- Explaining to the police why a woman who had defecated on the restroom floor and then later soiled an upholstered chair should be removed from the library. The police were reluctant to do this because the woman “seemed nice” and told the officers that she hadn’t been feeling well lately.
- Being yelled at by a regular patron because he was not hired for any of the jobs I had helped him apply for, recognizing even as I was helping him that his appearance and manner of communication were going to dissuade anyone from hiring him.
- Forty years ago, library programming for adults was pretty hard to find and was not ever mentioned as part of my professional education. Today, public libraries offer a wide variety of activities including movies, musical performances, classes, crafts, discussion groups, and gaming (both digital and non-digital), and that’s just for the adults. Children’s programming has expanded from story time and summer reading activities to include all types of crafts, STEM (Science, Technology, Engineering, Math) activities , jugglers, magicians, musical performance, live animals, and pretty much anything else out there that creative librarians can think of and track down.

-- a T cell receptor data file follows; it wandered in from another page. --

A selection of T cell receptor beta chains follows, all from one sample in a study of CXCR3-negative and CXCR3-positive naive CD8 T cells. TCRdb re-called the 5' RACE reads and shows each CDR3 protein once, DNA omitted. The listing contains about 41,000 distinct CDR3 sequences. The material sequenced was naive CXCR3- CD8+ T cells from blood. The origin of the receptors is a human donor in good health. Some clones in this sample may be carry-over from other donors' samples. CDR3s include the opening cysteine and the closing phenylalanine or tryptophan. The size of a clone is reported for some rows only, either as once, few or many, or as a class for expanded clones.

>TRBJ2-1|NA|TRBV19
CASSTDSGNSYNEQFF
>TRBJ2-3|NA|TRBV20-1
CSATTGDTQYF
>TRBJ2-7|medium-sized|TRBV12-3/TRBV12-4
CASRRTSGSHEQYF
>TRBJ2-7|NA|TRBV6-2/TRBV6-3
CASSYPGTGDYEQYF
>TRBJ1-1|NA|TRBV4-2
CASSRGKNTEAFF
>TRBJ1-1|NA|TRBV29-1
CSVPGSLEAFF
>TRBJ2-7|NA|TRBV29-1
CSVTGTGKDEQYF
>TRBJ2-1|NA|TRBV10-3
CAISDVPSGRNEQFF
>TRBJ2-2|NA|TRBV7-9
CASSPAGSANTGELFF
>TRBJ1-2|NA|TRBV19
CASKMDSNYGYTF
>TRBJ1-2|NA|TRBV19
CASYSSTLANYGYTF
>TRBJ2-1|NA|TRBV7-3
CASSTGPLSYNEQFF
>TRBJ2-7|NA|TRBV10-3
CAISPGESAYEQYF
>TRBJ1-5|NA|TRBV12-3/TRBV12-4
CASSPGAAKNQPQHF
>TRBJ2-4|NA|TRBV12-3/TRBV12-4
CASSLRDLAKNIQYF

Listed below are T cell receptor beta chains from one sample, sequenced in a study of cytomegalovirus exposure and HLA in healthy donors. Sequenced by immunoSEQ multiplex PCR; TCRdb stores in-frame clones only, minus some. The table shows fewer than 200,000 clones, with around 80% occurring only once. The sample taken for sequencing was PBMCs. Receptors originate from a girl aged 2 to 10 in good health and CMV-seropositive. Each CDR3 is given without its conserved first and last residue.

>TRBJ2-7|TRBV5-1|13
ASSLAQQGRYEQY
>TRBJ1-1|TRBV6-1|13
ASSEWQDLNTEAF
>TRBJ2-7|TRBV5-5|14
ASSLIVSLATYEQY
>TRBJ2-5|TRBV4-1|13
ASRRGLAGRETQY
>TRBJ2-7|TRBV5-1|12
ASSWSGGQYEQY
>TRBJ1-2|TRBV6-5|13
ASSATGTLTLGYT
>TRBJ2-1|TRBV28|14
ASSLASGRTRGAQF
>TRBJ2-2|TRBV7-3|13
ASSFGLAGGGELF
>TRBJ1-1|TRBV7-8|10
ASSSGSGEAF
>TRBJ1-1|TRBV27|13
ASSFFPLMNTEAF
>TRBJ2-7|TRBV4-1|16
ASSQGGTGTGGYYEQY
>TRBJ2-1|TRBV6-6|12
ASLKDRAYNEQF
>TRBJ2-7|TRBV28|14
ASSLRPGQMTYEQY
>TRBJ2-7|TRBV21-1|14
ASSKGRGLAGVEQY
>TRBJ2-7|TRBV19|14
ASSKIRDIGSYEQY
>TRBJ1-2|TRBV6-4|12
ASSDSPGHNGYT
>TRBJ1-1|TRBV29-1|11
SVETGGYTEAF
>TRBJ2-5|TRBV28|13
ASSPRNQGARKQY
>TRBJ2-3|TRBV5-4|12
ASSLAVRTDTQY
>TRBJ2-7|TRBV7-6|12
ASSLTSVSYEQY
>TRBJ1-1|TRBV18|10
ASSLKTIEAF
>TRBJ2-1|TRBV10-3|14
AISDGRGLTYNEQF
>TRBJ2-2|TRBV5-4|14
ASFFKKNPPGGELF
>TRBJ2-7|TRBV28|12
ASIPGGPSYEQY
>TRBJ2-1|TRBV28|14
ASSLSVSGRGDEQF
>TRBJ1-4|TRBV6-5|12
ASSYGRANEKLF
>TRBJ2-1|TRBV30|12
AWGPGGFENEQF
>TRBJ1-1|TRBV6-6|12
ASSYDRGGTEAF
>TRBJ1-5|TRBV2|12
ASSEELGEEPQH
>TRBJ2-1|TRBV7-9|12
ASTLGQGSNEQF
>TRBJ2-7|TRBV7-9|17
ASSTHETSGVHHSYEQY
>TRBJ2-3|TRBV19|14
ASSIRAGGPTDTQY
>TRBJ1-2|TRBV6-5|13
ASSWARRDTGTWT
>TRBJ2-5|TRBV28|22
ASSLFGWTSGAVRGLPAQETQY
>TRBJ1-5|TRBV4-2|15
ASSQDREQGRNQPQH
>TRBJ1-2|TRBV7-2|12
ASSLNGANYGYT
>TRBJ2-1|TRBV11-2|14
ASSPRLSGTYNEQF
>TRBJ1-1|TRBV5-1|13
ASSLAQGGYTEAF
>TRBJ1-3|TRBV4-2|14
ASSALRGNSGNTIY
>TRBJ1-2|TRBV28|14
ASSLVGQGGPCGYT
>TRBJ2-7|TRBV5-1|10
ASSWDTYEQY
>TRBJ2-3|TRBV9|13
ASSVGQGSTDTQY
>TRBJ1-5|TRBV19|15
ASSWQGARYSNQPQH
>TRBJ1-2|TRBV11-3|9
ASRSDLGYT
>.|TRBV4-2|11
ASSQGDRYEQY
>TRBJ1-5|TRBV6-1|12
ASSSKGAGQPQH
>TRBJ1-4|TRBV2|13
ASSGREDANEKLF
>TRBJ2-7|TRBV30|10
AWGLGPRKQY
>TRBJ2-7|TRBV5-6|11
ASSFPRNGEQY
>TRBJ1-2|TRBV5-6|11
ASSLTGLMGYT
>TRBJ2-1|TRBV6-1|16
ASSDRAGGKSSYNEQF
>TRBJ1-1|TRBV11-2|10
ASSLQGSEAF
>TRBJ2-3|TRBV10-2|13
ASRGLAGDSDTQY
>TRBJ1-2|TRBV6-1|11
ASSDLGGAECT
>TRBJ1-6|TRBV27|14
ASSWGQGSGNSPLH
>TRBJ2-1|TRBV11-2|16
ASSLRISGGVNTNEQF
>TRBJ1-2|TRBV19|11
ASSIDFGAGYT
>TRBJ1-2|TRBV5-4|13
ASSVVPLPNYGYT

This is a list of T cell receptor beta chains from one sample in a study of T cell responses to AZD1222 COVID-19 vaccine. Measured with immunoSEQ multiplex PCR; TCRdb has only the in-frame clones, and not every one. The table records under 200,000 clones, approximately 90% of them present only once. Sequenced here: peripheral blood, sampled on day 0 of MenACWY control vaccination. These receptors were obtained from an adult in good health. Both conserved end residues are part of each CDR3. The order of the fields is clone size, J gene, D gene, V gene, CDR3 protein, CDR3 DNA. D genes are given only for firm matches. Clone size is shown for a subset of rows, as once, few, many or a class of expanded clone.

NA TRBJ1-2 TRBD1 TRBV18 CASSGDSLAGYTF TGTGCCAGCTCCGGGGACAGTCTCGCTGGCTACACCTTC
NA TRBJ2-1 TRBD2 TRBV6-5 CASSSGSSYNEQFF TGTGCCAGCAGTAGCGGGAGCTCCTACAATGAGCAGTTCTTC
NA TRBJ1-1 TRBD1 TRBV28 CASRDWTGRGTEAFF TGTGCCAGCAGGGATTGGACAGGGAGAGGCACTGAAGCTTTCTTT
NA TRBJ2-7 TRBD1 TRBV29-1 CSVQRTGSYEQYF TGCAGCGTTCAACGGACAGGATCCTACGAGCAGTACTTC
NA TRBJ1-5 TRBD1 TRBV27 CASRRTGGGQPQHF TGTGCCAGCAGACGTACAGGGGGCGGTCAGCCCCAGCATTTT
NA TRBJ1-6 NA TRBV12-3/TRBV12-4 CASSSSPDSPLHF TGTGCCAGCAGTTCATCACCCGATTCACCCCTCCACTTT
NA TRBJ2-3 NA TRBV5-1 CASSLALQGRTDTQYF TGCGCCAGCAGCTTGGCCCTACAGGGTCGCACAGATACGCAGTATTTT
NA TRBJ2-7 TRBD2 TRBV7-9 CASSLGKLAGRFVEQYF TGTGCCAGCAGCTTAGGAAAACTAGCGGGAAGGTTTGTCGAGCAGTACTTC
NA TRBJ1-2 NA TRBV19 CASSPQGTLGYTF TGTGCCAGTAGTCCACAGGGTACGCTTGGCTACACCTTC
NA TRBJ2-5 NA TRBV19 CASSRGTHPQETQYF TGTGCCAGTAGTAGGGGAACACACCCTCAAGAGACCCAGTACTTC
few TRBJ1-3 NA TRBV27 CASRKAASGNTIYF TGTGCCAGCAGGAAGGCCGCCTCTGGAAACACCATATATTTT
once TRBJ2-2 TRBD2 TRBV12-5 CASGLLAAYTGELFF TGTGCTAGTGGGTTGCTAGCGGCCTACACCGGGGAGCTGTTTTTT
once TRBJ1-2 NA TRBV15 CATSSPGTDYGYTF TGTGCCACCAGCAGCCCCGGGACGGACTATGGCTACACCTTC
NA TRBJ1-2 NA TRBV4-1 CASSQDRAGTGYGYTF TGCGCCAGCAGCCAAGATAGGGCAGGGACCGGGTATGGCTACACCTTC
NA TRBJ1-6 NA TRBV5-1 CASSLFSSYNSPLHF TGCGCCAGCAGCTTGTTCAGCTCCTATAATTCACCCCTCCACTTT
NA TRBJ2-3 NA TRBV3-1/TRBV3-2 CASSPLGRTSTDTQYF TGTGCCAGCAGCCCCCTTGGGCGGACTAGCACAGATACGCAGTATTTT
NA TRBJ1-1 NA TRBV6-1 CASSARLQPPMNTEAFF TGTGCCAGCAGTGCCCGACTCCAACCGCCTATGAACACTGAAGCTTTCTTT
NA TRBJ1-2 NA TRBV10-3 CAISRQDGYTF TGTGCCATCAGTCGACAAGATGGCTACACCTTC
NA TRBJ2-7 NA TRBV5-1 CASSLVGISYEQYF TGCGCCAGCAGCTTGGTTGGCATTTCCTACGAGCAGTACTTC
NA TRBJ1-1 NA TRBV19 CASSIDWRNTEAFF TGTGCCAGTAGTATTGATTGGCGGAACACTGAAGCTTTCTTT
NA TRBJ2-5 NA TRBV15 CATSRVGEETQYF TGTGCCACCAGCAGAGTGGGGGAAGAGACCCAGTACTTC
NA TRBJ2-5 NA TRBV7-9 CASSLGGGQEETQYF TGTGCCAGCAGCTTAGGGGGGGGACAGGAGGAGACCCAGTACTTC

- Many in my profession have jumped on various bandwagons out of a fear of not remaining relevant. This has caused some librarians to spend valuable resources on such things as maintaining a presence on Second Life and posting QR codes throughout the library. We were also told not that long ago that Pokémon Go was going to be the next big thing to bring people into our libraries. I think it’s great that librarians are not afraid to try new things, but I wish that a little more critical thought would go into the process beforehand.